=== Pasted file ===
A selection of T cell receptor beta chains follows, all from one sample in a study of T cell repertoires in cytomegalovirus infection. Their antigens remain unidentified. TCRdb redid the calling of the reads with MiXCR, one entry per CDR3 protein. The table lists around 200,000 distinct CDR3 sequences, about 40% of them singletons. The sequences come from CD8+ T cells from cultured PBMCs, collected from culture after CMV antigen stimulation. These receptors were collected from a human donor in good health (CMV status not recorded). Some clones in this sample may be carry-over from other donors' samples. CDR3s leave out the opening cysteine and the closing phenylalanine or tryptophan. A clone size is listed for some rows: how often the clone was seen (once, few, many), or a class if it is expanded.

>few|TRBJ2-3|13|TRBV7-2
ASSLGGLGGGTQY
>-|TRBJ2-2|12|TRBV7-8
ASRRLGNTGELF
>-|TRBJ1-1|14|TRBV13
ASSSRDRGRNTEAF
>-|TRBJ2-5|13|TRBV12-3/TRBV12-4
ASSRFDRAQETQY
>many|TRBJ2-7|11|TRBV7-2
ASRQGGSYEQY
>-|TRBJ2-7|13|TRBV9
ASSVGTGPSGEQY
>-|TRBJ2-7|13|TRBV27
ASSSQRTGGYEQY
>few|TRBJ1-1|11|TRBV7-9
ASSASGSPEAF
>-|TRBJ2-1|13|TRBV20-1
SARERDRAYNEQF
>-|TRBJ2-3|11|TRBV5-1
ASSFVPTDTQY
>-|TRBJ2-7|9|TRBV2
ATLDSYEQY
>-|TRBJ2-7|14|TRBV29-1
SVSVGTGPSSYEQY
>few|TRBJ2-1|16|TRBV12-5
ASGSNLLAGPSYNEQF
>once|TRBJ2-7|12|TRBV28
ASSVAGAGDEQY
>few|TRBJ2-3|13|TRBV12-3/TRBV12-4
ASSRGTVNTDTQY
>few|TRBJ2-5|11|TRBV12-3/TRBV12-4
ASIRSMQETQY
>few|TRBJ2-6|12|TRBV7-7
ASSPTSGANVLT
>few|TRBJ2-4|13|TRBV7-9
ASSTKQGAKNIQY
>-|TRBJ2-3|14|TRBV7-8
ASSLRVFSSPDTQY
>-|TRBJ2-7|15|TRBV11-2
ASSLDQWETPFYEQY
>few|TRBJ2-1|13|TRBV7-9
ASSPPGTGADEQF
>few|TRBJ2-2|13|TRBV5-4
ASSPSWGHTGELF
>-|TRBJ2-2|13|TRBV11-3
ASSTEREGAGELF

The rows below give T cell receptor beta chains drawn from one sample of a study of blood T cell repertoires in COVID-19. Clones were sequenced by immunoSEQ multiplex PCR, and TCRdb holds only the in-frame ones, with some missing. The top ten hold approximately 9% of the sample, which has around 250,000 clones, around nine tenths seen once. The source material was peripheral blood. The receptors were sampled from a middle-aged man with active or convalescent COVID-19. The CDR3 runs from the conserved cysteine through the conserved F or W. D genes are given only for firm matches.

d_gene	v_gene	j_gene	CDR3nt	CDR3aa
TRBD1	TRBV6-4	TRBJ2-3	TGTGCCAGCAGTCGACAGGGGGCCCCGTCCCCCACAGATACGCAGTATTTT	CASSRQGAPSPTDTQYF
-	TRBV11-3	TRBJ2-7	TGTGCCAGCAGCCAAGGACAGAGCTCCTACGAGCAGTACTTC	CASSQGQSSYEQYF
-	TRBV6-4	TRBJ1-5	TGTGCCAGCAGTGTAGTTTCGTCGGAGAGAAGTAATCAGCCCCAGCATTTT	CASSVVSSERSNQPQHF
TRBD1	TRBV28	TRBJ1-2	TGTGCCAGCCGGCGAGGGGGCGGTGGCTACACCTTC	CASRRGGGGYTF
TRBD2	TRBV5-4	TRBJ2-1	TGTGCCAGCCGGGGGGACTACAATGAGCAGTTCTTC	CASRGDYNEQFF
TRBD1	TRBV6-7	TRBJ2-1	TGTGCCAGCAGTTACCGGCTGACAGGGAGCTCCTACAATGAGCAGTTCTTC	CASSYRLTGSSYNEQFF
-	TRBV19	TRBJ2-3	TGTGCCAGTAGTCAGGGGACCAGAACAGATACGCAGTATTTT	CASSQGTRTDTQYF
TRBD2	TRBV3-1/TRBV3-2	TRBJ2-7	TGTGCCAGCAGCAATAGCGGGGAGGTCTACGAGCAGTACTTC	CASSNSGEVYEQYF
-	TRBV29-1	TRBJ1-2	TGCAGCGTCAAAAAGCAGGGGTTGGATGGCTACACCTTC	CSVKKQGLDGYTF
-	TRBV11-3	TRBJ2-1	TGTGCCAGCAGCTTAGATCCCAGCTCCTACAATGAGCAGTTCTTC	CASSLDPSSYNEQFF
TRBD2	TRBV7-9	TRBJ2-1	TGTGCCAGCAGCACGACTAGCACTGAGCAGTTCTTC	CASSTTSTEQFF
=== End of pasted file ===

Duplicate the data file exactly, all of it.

A selection of T cell receptor beta chains follows, all from one sample in a study of T cell repertoires in cytomegalovirus infection. Their antigens remain unidentified. TCRdb redid the calling of the reads with MiXCR, one entry per CDR3 protein. The table lists around 200,000 distinct CDR3 sequences, about 40% of them singletons. The sequences come from CD8+ T cells from cultured PBMCs, collected from culture after CMV antigen stimulation. These receptors were collected from a human donor in good health (CMV status not recorded). Some clones in this sample may be carry-over from other donors' samples. CDR3s leave out the opening cysteine and the closing phenylalanine or tryptophan. A clone size is listed for some rows: how often the clone was seen (once, few, many), or a class if it is expanded.

>few|TRBJ2-3|13|TRBV7-2
ASSLGGLGGGTQY
>-|TRBJ2-2|12|TRBV7-8
ASRRLGNTGELF
>-|TRBJ1-1|14|TRBV13
ASSSRDRGRNTEAF
>-|TRBJ2-5|13|TRBV12-3/TRBV12-4
ASSRFDRAQETQY
>many|TRBJ2-7|11|TRBV7-2
ASRQGGSYEQY
>-|TRBJ2-7|13|TRBV9
ASSVGTGPSGEQY
>-|TRBJ2-7|13|TRBV27
ASSSQRTGGYEQY
>few|TRBJ1-1|11|TRBV7-9
ASSASGSPEAF
>-|TRBJ2-1|13|TRBV20-1
SARERDRAYNEQF
>-|TRBJ2-3|11|TRBV5-1
ASSFVPTDTQY
>-|TRBJ2-7|9|TRBV2
ATLDSYEQY
>-|TRBJ2-7|14|TRBV29-1
SVSVGTGPSSYEQY
>few|TRBJ2-1|16|TRBV12-5
ASGSNLLAGPSYNEQF
>once|TRBJ2-7|12|TRBV28
ASSVAGAGDEQY
>few|TRBJ2-3|13|TRBV12-3/TRBV12-4
ASSRGTVNTDTQY
>few|TRBJ2-5|11|TRBV12-3/TRBV12-4
ASIRSMQETQY
>few|TRBJ2-6|12|TRBV7-7
ASSPTSGANVLT
>few|TRBJ2-4|13|TRBV7-9
ASSTKQGAKNIQY
>-|TRBJ2-3|14|TRBV7-8
ASSLRVFSSPDTQY
>-|TRBJ2-7|15|TRBV11-2
ASSLDQWETPFYEQY
>few|TRBJ2-1|13|TRBV7-9
ASSPPGTGADEQF
>few|TRBJ2-2|13|TRBV5-4
ASSPSWGHTGELF
>-|TRBJ2-2|13|TRBV11-3
ASSTEREGAGELF

The rows below give T cell receptor beta chains drawn from one sample of a study of blood T cell repertoires in COVID-19. Clones were sequenced by immunoSEQ multiplex PCR, and TCRdb holds only the in-frame ones, with some missing. The top ten hold approximately 9% of the sample, which has around 250,000 clones, around nine tenths seen once. The source material was peripheral blood. The receptors were sampled from a middle-aged man with active or convalescent COVID-19. The CDR3 runs from the conserved cysteine through the conserved F or W. D genes are given only for firm matches.

d_gene	v_gene	j_gene	CDR3nt	CDR3aa
TRBD1	TRBV6-4	TRBJ2-3	TGTGCCAGCAGTCGACAGGGGGCCCCGTCCCCCACAGATACGCAGTATTTT	CASSRQGAPSPTDTQYF
-	TRBV11-3	TRBJ2-7	TGTGCCAGCAGCCAAGGACAGAGCTCCTACGAGCAGTACTTC	CASSQGQSSYEQYF
-	TRBV6-4	TRBJ1-5	TGTGCCAGCAGTGTAGTTTCGTCGGAGAGAAGTAATCAGCCCCAGCATTTT	CASSVVSSERSNQPQHF
TRBD1	TRBV28	TRBJ1-2	TGTGCCAGCCGGCGAGGGGGCGGTGGCTACACCTTC	CASRRGGGGYTF
TRBD2	TRBV5-4	TRBJ2-1	TGTGCCAGCCGGGGGGACTACAATGAGCAGTTCTTC	CASRGDYNEQFF
TRBD1	TRBV6-7	TRBJ2-1	TGTGCCAGCAGTTACCGGCTGACAGGGAGCTCCTACAATGAGCAGTTCTTC	CASSYRLTGSSYNEQFF
-	TRBV19	TRBJ2-3	TGTGCCAGTAGTCAGGGGACCAGAACAGATACGCAGTATTTT	CASSQGTRTDTQYF
TRBD2	TRBV3-1/TRBV3-2	TRBJ2-7	TGTGCCAGCAGCAATAGCGGGGAGGTCTACGAGCAGTACTTC	CASSNSGEVYEQYF
-	TRBV29-1	TRBJ1-2	TGCAGCGTCAAAAAGCAGGGGTTGGATGGCTACACCTTC	CSVKKQGLDGYTF
-	TRBV11-3	TRBJ2-1	TGTGCCAGCAGCTTAGATCCCAGCTCCTACAATGAGCAGTTCTTC	CASSLDPSSYNEQFF
TRBD2	TRBV7-9	TRBJ2-1	TGTGCCAGCAGCACGACTAGCACTGAGCAGTTCTTC	CASSTTSTEQFF